A well-deserved accolade came the way of the Hermanus Frail Care Centre (known as SOFCA) last week, in the form of a Gold Certificate of Compliance with a rare 10/10 ranking, from NGO-Advisor. This organisation, endorsed by the Department of Social Development (DSD), provides ‘a unique marketing platform for the NGO Sector to be seen by donors’.
In the current economic climate where the sourcing of sufficient funding to carry on their work is becoming ever more difficult for the thousands of Non-Profit organisations in this country, this in itself is worth gold.
For the past 35 years SOFCA has been providing a dignified place of care for Hermanus residents who are living with dementia or Alzheimer’s, or who are so physically frail that they are no longer able to fend for themselves. This includes those with no form of financial support other than a state pension. These are the people that society tries to forget. Many of them find it difficult to communicate, are not pretty to look at and require constant high-level care.
But for the people of Hermanus Frail Care, some of whom have been working there for a decade or more, to offer them love, care and protection to the end, is a calling. Providing high-quality, high-intensity care for 55 elderly and infirm people 24/7 does not come cheap, though, and because the building itself is no longer young, there is a constant need for maintenance and refurbishment.
Unfortunately, in the competitive world of fundraising, this kind of service often finds itself at the end of the queue. Many corporate donors prefer featuring in photo opportunities with lively, smiling children than with confused old people in wheelchairs or confined to their beds. According to 2018 DSD figures, there are over 226 950 NGOs in South Africa, all competing for a piece of the pie, many no doubt filling a serious societal need, and how does a donor with limited resources decide which to support?
Well, one way is to look at the governance of the project, its compliance with legislative norms and standards and the quality and relevance of the service it provides. According to the same DSD figures, of all those thousands of NGOs, just 17% are indeed compliant. Now SOFCA has passed all the tests and received 10/10 across a wide array of categories.
According to a proud Gayle Smith, General Manager of SOFCA, it took three weeks of hard labour to compile a fat file of the paperwork required by NGO-Advisor for its rigorous assessment process. “You can’t believe how thrilled we all are at the outcome,” she says. “It’s truly been worth all the blood, sweat and tears. I just know it’s going to make a huge difference to our fundraising success rate, especially as one of the roles NGO- Advisor plays is to link up potential beneficiaries and donors with one another.”
However, Gayle also emphasises how grateful she and her Board are for the ongoing support they continue to receive from the people of Hermanus. “Whenever we have a fundraising event like our recent Valentine’s breakfast or our Christmas in July dinner, the tickets go like hot cakes. Apart from the financial benefits, it means so much to us to be taken to the hearts of the people of Hermanus like this.”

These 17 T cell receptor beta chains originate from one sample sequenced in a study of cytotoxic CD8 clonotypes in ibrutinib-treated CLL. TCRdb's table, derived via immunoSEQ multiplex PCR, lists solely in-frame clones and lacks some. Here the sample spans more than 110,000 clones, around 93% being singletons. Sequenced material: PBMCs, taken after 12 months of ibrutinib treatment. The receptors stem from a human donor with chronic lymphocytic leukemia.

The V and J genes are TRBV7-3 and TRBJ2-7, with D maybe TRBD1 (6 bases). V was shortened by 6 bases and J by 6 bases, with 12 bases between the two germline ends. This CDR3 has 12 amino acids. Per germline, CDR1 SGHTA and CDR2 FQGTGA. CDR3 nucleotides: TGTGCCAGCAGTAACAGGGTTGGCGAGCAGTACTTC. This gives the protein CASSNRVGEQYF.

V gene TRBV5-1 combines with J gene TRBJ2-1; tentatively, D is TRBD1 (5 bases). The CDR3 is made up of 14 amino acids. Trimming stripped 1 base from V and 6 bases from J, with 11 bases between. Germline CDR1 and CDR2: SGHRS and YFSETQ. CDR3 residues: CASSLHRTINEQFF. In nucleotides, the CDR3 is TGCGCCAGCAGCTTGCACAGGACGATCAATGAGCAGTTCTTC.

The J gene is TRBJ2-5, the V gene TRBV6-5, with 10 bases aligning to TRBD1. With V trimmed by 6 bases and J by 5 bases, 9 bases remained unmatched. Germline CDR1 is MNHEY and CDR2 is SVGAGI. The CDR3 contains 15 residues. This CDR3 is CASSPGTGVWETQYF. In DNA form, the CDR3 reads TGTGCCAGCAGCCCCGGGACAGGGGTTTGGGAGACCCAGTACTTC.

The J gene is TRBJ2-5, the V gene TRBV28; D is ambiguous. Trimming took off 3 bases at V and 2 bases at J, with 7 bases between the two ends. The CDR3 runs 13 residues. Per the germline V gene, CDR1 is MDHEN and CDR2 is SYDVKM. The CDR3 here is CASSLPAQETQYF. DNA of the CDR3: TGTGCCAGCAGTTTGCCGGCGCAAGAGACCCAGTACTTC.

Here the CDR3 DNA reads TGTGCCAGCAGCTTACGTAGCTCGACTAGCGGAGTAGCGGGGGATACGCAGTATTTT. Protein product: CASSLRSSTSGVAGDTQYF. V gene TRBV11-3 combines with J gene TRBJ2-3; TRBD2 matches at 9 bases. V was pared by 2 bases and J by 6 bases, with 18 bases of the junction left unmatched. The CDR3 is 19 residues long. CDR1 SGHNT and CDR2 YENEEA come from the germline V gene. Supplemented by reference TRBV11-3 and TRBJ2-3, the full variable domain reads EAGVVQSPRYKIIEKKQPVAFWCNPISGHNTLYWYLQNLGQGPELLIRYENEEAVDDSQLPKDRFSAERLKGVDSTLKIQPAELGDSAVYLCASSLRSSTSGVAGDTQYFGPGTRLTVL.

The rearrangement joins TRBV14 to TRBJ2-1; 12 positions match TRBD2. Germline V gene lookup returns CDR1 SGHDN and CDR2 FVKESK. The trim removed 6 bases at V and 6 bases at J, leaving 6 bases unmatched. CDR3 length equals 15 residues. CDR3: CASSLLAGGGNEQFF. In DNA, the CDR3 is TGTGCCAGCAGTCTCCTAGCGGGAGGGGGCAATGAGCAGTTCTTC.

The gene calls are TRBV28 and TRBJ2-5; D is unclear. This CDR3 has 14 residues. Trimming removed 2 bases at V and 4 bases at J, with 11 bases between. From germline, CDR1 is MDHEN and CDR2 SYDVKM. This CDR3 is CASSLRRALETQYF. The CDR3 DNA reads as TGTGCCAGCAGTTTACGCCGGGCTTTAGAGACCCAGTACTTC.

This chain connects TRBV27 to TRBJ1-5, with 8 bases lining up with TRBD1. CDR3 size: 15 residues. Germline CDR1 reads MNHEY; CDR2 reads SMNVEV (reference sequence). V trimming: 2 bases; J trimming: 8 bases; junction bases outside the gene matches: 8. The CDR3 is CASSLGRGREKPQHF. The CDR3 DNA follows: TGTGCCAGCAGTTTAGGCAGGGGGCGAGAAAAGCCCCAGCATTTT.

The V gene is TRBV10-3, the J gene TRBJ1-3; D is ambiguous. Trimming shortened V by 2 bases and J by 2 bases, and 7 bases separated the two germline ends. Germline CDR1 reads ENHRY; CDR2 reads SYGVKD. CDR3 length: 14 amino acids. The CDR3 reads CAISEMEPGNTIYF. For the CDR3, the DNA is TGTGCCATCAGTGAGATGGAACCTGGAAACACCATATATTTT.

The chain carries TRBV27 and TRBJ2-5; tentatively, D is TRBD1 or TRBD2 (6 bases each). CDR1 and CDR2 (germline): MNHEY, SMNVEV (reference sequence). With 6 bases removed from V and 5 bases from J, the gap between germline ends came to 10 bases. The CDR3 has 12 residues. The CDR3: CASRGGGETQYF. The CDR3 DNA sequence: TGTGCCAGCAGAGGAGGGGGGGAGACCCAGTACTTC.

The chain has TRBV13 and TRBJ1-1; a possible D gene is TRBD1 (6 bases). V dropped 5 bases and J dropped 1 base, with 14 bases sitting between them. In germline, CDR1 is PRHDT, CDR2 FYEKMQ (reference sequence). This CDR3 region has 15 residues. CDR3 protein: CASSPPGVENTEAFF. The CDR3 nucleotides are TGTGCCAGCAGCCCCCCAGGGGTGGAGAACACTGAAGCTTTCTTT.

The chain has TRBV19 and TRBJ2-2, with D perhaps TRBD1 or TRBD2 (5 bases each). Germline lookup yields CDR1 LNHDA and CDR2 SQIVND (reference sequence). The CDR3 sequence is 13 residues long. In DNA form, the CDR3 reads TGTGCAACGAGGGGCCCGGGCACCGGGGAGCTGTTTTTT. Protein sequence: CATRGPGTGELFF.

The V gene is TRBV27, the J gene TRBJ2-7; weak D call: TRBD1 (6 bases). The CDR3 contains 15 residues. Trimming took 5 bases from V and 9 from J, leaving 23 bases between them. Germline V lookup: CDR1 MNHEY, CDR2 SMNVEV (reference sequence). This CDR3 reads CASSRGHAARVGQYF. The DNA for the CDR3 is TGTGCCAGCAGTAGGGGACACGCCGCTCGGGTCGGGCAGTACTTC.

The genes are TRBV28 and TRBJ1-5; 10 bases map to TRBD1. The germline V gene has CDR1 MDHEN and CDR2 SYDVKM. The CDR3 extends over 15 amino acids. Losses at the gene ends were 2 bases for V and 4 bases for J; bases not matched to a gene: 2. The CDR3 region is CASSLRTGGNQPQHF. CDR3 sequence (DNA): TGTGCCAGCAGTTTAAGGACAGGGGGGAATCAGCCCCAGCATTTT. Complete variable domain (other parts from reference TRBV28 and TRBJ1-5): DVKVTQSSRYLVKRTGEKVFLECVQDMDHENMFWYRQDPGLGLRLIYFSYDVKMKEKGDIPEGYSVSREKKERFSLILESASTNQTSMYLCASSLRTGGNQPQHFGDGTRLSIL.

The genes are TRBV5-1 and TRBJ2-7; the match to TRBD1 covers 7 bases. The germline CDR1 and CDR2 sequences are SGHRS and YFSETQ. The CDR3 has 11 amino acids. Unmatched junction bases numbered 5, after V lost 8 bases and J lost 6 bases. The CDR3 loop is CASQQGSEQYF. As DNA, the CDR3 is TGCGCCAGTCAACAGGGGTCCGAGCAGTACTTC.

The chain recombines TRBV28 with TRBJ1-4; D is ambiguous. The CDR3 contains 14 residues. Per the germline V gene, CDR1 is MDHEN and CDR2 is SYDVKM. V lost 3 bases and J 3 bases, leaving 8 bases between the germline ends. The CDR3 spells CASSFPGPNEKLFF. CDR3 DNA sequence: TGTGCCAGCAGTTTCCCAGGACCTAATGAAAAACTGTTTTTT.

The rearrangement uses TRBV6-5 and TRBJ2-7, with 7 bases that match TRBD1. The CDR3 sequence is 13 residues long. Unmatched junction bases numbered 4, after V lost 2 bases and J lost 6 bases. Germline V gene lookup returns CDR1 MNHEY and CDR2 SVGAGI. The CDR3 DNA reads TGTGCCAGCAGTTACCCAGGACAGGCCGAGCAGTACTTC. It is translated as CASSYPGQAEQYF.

In fact, she reports that last year’s SOFCA Christmas fundraising drive brought in R38 900 (see list of donors on this page), which enabled them to buy two brand-new hospital bed sets (each consisting of a bed with side rails, a bedside pedestal and a mattress, costing R15 000), as well as five commodes and a hoist for lifting some of the heavier patients out of or into bed or a wheelchair.
“We still need about 50 more hospital beds,” admits Gayle. “Residents used to supply their own furniture, but we have two major problems. The one is that we must have beds on wheels in case of a fire. It would be complete chaos trying to manhandle infirm and confused elderly people, some of them very heavy, out of a burning building; it just could not be done.
“The other issue is that our beds must have rails and cot sides to prevent our residents from either falling out of bed or trying to climb out by themselves. Many of them are very restless sleepers and we dare not take that chance.” The new beds were allocated to the residents with the greatest need, but there is an urgency about obtaining more. Gayle is hoping they may be able to negotiate with Mediclinic to take over some of their beds, next time there is an upgrade.
In the meantime, she mentions that although their indigent patients are fully-funded by the state, they currently have seven partially-subsidised spaces available and would be happy to consider applications from the public. Contact Jennie Vorster on 028 313 3236 or email@example.com.
The Board and Management of the Hermanus Frail Care Centre would like to express their sincere gratitude to the generous donors listed below who supported their Christmas 2019 fundraising project to buy much-needed additional equipment for the centre. A total amount of R38 900 was raised: Paul and Lorna Eglin, Irene Saunders, Mag@Hermanus, M Eksteen, Carl and Nikki, Ogston and Swart Families, Pauline Cupido, Rusty Demmer, Verona Drinkwater, Dr Watermeyer, Elizabeth Watson, CB Freeze, Patrick Chapman and four anonymous donors.